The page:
Drone maintenance has become a debatable topic in recent years and this is because of the advances in technology. As drones have got better and better, drone pilots have started to wonder if there is a need for any maintenance and in my opinion, I can see both sides to the debate. Here’s why:
There are five main types of drones and they all serve different purposes. And depending on which drone you have will determine what kind of maintenance is required (if any). The main types of drones are:
Now, straight away, the one drone that stands that requires maintenance is an FPV (First Person View). An FPV drone isn’t usually enclosed in a case (unlike DJI’s FPV) and most of its parts are on show. They are upgradeable, tuneable and interchangeable which makes the need for maintenance pretty much a given.
On the other hand, a typical consumer drone like the Mavic 3 is sealed tight inside a case. You can’t see any parts, they aren’t interchangeable nor are they upgradeable. So what kind of maintenance could you perform?
Before I carry on, let’s just take a step back and talk about maintenance.
Drone Maintenance Vs Pre-Flight Checks
The main difference between maintenance and pre-flight checks is that a pre-flight check is a visual look before take-off to make sure everything’s ok, whereas maintenance is physically doing something. Here’s an example below:
- Let’s say you check the propellers and there is nothing wrong. This cou’d be classed as a pre-flight check.
- Now, let’s say you check the propellers and find a crack in one of them and have to change it for a new one. This is would be maintenance.
A definition of maintenance is to keep something going, and in this case, to keep our drones flying and in good condition. Another example is cars. All cars have to be maintained by ourselves and garages to be allowed on the road. This maintenance includes checking tyres, lights and engine parts are in good working order.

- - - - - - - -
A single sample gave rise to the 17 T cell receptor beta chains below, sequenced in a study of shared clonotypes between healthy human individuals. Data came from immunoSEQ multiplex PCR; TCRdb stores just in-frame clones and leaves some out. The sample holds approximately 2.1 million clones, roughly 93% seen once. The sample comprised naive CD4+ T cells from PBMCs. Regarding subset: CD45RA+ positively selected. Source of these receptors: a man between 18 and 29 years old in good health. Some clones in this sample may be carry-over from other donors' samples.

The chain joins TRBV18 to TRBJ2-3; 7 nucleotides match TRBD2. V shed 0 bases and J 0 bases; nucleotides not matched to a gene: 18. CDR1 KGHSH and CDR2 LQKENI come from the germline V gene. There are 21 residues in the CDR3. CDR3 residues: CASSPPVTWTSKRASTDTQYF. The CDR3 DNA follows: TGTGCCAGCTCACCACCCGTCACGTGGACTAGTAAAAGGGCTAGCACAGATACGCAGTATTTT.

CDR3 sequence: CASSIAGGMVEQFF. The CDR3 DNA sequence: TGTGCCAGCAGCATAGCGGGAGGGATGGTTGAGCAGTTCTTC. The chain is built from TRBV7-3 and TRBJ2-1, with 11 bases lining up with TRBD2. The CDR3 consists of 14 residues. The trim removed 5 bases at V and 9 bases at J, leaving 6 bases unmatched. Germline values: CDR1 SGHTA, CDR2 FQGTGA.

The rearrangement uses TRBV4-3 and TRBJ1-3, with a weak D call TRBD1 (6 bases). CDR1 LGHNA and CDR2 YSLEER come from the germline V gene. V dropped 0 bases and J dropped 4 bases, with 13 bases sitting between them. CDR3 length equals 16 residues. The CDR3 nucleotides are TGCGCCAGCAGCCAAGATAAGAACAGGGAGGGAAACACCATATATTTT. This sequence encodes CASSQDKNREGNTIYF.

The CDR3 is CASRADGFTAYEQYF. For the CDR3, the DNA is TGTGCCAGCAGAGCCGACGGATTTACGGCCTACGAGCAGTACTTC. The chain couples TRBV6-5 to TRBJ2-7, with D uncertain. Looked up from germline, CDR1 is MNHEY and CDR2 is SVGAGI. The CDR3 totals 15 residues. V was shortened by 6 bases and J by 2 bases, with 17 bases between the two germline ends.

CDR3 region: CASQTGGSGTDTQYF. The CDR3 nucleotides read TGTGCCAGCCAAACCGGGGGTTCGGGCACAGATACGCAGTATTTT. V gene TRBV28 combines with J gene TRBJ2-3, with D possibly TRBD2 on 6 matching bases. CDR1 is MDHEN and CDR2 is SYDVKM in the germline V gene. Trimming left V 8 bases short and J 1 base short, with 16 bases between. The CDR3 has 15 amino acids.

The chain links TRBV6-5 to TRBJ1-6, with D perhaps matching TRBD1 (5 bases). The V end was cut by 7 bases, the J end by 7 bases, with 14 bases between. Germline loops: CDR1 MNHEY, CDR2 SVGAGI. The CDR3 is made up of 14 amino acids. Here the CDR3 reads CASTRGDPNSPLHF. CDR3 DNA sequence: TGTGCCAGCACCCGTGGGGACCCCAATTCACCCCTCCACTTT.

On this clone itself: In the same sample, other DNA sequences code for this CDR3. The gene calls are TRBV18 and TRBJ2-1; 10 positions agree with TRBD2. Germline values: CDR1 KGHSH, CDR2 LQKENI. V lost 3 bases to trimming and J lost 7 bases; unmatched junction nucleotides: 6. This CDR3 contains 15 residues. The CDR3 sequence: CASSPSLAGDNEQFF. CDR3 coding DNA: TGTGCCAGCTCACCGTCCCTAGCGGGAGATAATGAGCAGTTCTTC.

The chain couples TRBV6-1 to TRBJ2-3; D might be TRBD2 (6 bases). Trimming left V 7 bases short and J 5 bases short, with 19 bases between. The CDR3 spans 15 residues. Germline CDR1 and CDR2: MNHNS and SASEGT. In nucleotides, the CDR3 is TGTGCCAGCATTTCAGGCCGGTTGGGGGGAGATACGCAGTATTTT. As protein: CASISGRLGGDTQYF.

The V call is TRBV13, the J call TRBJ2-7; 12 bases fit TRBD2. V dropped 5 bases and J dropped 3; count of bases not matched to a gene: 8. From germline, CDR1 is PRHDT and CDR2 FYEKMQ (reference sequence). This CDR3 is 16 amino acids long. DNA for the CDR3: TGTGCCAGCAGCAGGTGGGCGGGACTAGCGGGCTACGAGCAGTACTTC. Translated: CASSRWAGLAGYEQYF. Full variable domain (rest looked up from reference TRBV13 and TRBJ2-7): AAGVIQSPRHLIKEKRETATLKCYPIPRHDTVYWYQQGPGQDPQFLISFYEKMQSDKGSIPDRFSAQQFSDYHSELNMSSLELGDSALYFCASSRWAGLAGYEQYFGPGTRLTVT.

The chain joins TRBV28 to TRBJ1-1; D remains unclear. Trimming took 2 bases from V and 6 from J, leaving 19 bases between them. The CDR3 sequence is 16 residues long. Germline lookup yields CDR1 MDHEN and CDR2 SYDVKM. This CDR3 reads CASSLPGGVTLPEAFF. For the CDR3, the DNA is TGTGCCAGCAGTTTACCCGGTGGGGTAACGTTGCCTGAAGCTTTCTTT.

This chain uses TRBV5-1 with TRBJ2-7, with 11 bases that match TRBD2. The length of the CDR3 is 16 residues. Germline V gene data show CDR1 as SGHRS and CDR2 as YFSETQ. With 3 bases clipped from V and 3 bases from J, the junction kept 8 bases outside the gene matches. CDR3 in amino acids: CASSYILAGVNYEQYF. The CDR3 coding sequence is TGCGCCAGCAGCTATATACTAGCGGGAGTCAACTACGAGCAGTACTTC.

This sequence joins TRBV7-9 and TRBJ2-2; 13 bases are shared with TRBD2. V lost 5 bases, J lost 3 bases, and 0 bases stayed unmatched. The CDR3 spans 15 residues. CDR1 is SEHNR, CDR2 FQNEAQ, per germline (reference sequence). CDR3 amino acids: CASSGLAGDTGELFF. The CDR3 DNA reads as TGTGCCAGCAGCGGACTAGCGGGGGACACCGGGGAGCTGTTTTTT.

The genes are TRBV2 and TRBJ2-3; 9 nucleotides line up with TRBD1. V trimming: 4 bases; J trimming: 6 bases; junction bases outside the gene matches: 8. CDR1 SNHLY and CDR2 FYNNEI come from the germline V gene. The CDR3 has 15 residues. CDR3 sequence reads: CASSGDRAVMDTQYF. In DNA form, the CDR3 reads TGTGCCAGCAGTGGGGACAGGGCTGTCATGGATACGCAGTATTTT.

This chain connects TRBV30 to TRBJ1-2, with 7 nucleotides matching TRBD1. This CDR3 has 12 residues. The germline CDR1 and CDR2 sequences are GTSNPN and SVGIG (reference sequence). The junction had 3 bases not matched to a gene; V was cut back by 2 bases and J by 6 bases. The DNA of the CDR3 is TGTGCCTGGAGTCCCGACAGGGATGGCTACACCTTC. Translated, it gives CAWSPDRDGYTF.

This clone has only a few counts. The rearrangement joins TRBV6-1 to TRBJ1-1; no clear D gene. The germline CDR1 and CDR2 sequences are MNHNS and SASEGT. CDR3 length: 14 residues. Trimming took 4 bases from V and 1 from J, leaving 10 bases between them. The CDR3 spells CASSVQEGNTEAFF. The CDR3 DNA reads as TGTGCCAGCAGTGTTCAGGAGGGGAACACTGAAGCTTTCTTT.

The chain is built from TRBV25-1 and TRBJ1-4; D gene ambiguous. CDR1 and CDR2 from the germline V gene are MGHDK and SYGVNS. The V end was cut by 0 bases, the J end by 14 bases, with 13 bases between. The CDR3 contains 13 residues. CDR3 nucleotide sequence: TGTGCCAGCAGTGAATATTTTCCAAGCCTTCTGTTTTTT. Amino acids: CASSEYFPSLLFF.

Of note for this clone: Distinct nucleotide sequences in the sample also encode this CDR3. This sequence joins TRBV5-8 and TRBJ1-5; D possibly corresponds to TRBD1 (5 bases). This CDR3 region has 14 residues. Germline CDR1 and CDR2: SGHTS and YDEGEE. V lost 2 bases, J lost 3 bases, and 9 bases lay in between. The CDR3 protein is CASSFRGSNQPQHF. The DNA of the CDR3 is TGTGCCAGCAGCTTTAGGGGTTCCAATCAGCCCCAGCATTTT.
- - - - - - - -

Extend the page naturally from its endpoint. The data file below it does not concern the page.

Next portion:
Now back to drones.
Drone maintenance doesn’t have the same importance or the same legal requirements as vehicles nor does it involve the same intensity. But drones are electrical and mechanical, so surely that means they require some form of looking after. And that is what leads to the great debate of whether drones require maintenance or not.
Do Drones Need Maintenance?
I recently asked a similar question on social media, and the answers were not what I was expecting. To be honest, I asked the question thinking I knew the answer, but I didn’t.
I asked drone pilots – How many of us actually maintain our drones? and here are the results:
The results are as expected, it was the comments that shocked me. Now, most operators agreed they do some form of maintenance, this was a poll type question, but the comments suggested otherwise. A lot of the comments seem to say that there is no maintenance to do unless it’s an FPV or self-built drone, which I’ve already mentioned.
Drones do need maintenance because they have electrical and mechanical moving parts that need to be checked, tested and cleaned before each flight. However, the level of maintenance depends on the kind of drone you have.